D.C. Public Schools (DCPS) reached a tentative agreement with the Washington Teachers’ Union (WTU) that is expected to increase teacher wages over the next four years.
The Nov. 23 agreement comes after three years of negotiations that followed the 2019 expiration of their previous contract. Earlier this month, DCPS teachers held demonstrations in front of at least five local schools to push for a new contract that offers more staffing, smaller classes and guaranteed lesson planning time.
The new contract is set to include a 12% salary increase over four years, an additional 4% signing bonus and a significant increase in administrative premiums, according to a joint Nov. 23 statement from Washington D.C. Mayor Muriel Bowser, Chancellor Lewis Ferebee and WTU President Jacqueline Pogue Lyons.
In the statement, Bowser, Ferebee and Lyons said the District has a great appreciation for its over 5,000 educators.
“We love our teachers, and we want Washington, DC to be the number one city for teachers—a city where teachers stay at their schools and live in our city. Beyond pay and benefits, it was important for this agreement to reflect the respect the District has for teachers and the work they do for DC’s students,” the Nov. 23 statement reads.
This new contract aims to improve DCPS not just for teachers, but also for students, according to the same statement.
“Together, we want to thank all of our DCPS teachers for consistently making DC proud, building and keeping the trust of our families, and above all, loving and empowering our young people,” the statement reads. “We believe this tentative agreement is fair for teachers and good for students.”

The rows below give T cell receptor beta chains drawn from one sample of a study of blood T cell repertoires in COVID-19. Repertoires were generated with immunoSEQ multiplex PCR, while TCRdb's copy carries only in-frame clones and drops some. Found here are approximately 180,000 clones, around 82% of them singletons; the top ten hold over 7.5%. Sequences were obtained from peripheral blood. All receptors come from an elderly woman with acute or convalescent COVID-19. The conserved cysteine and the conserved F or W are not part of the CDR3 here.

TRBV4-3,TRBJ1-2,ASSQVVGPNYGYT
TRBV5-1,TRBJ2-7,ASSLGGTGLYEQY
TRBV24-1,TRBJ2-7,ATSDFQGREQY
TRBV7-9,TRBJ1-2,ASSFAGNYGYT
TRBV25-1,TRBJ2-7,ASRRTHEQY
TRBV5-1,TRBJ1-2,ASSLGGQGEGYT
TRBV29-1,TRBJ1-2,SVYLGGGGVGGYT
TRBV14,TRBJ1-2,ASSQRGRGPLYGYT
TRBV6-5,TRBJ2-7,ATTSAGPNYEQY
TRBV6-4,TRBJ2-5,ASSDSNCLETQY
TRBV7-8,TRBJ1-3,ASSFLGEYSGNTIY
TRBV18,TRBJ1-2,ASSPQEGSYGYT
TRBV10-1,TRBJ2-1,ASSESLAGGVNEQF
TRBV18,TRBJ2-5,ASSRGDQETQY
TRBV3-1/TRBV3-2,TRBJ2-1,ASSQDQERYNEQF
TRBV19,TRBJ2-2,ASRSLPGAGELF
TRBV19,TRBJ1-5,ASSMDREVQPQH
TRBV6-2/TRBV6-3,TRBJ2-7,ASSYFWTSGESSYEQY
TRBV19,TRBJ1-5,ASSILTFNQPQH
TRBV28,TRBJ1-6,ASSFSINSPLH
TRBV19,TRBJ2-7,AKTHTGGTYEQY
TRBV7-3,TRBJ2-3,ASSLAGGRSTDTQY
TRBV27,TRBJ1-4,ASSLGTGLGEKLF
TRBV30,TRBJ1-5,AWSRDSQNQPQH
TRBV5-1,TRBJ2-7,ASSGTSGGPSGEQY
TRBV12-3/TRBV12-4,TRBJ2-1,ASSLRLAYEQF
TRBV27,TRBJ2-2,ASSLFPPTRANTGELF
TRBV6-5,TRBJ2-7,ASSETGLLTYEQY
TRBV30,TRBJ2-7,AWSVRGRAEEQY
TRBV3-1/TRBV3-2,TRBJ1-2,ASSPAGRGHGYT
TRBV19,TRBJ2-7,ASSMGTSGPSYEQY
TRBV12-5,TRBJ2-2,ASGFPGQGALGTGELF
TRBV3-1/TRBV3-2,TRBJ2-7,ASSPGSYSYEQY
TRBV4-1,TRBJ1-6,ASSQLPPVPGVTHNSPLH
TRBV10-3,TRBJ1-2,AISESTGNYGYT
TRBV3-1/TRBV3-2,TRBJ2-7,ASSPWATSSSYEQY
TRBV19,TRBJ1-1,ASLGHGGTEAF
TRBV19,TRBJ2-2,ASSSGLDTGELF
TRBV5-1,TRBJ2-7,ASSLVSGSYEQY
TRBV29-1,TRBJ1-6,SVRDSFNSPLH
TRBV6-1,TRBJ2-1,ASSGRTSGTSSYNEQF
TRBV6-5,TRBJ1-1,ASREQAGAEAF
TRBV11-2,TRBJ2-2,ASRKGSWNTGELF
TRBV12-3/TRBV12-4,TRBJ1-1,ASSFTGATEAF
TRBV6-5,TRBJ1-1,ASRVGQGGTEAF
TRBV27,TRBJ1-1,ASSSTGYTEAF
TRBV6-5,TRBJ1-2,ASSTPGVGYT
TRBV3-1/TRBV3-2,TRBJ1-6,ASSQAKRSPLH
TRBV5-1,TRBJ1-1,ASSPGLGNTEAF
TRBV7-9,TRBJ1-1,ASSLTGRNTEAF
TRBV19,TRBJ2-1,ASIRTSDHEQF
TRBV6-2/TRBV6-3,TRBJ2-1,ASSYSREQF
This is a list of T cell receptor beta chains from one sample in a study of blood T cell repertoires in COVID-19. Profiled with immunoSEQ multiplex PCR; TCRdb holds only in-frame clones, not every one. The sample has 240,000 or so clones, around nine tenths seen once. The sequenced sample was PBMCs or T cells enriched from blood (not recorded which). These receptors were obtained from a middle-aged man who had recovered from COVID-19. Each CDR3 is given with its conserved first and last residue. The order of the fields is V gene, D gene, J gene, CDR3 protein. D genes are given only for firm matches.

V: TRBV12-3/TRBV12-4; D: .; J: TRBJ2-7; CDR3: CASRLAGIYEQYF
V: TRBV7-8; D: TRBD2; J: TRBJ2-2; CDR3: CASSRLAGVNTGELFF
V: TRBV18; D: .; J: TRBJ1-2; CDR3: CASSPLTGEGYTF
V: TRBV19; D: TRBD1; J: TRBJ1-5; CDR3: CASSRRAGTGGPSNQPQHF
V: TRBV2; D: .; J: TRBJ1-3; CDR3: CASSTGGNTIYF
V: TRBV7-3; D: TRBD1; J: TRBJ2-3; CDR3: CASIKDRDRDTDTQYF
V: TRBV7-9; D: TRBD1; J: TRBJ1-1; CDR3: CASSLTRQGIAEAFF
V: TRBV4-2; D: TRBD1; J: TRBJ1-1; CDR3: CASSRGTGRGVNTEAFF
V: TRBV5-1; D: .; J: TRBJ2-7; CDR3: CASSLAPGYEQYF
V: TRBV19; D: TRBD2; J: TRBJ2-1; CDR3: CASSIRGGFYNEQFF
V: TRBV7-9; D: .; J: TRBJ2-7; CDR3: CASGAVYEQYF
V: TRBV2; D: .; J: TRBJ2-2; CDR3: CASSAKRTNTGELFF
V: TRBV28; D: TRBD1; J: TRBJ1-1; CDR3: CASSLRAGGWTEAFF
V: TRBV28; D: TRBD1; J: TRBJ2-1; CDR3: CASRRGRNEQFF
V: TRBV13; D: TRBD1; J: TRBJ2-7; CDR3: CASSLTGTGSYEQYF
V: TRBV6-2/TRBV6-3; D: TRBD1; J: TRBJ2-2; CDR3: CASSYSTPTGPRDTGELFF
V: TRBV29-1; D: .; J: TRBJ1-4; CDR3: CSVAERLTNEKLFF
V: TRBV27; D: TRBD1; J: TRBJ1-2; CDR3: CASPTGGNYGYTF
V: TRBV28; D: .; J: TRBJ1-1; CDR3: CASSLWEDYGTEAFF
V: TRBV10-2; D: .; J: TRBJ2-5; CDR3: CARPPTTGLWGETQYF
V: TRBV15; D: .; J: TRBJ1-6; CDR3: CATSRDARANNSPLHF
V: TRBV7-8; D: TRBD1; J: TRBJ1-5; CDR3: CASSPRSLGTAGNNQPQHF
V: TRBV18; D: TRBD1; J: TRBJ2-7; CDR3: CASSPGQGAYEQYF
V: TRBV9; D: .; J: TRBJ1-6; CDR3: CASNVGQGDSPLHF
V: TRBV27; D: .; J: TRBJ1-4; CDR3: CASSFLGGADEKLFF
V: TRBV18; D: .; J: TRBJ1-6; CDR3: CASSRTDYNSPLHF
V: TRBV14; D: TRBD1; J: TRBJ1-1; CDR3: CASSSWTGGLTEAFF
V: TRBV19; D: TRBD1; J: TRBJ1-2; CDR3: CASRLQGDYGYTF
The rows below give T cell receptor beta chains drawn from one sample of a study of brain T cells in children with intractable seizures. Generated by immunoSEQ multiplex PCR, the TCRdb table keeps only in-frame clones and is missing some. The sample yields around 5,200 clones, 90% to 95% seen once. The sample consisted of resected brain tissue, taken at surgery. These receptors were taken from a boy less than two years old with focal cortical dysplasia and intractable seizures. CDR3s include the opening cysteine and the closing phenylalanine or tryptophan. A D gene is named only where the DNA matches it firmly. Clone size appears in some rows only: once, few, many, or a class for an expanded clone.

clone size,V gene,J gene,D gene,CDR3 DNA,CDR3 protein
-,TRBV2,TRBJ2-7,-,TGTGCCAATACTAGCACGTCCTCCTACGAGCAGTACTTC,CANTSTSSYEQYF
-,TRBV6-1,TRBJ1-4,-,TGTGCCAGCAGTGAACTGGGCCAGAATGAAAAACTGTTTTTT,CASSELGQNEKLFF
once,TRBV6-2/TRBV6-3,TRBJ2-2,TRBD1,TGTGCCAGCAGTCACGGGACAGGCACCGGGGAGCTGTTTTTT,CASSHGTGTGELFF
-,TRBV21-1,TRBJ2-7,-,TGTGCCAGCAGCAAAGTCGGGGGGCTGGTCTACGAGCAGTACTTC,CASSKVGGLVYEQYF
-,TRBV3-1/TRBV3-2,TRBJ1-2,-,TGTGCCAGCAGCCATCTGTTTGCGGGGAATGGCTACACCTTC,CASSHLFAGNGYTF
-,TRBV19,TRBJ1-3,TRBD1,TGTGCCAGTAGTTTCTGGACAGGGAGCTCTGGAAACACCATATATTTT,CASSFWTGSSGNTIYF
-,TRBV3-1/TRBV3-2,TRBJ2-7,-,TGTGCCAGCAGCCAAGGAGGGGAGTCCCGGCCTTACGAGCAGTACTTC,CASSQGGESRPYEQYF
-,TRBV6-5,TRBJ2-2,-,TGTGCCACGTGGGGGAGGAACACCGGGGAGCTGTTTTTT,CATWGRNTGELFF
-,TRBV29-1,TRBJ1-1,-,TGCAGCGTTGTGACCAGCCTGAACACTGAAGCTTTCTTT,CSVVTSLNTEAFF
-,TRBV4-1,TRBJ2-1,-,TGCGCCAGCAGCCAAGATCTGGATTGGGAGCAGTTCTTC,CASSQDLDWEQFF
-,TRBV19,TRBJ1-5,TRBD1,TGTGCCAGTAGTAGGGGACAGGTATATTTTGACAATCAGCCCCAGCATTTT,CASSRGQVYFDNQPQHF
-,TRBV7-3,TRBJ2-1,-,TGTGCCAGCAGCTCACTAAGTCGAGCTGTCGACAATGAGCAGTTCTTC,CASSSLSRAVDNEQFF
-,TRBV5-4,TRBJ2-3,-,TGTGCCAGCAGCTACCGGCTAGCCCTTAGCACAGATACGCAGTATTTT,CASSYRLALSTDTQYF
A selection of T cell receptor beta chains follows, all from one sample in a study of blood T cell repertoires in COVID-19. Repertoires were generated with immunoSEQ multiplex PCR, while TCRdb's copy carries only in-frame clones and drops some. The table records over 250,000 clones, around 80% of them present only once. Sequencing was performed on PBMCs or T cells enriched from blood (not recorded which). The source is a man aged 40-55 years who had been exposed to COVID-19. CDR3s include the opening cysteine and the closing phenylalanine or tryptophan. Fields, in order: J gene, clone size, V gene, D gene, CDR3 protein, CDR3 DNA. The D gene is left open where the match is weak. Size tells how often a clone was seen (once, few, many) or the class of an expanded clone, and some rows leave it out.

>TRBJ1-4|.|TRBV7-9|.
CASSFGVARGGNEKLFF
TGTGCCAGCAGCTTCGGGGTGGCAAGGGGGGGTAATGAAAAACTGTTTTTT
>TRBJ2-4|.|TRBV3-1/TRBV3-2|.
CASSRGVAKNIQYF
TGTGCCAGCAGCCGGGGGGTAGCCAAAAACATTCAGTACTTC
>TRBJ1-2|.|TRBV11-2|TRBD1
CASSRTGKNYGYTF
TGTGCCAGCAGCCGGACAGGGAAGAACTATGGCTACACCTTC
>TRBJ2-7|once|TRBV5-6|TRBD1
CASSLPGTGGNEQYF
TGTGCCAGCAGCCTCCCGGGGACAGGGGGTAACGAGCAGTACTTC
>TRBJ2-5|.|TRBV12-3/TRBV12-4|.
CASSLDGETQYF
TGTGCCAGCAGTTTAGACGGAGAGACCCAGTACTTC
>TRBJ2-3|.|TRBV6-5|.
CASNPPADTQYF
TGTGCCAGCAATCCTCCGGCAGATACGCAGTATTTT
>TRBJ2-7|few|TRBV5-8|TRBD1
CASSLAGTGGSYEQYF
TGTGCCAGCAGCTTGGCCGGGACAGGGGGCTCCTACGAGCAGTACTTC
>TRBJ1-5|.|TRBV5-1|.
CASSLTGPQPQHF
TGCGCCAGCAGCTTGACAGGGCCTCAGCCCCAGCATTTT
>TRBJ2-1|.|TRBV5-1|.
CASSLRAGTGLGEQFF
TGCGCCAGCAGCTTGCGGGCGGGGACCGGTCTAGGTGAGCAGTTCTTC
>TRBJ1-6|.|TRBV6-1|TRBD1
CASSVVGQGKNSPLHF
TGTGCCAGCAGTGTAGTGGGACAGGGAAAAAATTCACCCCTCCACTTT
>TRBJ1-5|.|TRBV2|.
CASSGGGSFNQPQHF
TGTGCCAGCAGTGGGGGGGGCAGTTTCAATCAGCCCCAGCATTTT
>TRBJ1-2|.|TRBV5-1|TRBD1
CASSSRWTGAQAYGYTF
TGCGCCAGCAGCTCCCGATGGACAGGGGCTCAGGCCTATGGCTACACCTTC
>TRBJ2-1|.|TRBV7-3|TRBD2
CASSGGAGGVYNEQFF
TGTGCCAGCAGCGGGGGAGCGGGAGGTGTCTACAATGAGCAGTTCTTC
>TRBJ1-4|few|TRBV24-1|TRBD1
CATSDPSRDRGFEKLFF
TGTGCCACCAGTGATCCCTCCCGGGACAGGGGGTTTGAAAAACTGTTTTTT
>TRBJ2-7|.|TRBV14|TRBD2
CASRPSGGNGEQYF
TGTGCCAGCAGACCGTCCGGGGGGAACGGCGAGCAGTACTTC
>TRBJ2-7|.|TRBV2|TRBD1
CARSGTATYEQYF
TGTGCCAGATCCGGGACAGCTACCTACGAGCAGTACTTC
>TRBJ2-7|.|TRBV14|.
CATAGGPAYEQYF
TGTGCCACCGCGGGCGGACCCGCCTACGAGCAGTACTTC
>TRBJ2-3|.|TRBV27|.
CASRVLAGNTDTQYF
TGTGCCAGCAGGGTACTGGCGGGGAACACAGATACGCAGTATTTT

DCPS Press Secretary Enrique Gutiérrez said the District will benefit from teachers receiving more competitive wages and back pay for their work during the pandemic.
“With this new contract, we hope to not only retain our incredible educators, but also attract new teachers to the system,” Gutiérrez wrote to The Hoya. “As Mayor Bowser has said, we want DC to be a city for teachers.”
The contract, which has been publicly celebrated by the WTU, will help DCPS recruit talented teachers by offering wages that are competitive with other districts, according to the statement.
The statement also expresses hope that WTU members will vote on the contract in the next few weeks. The contract will then be sent to the Council of the District of Columbia for approval, likely in December.
WTU acknowledged the work of not only the contract negotiators but also members of the public who advocated for educator raises in a Nov. 23 tweet.
“We are thankful for you, for your letters and calls to the mayor, and for waking up early with us to march. And we’re thankful for a fair contract,” WTU wrote in the tweet.
Other community members and groups including EmpowerEd, a local organization that is working to make DCPS more equitable, have expressed their support for the tentative contract.
According to a Nov. 23 statement from EmpowerEd, the new contract is only the first step in appropriately compensating DCPS teachers for their work.
“A raise in wages and a fair contract is the very least owed to our phenomenal educators who have done so much to serve our students and families over the past few years,” the statement reads. “Now it’s time for city leaders to finally address the root causes of DC’s teacher turnover crisis.”
EmpowerEd also said increases in the salaries of DC public charter school teachers, paraprofessionals that provide instructional and behavioral support to students and teacher aides are also needed to improve DCPS teacher retention rates.
The new contract conveys the overwhelming gratitude the District has for the work teachers do for the local community, Gutiérrez said .
“We know the indelible role our educators play in creating loving, nurturing school environments that ensure our students are successful in the classroom and in life,” Gutiérrez wrote. “This contract sends a signal to our teachers that we value them and are grateful for their service to our school communities.”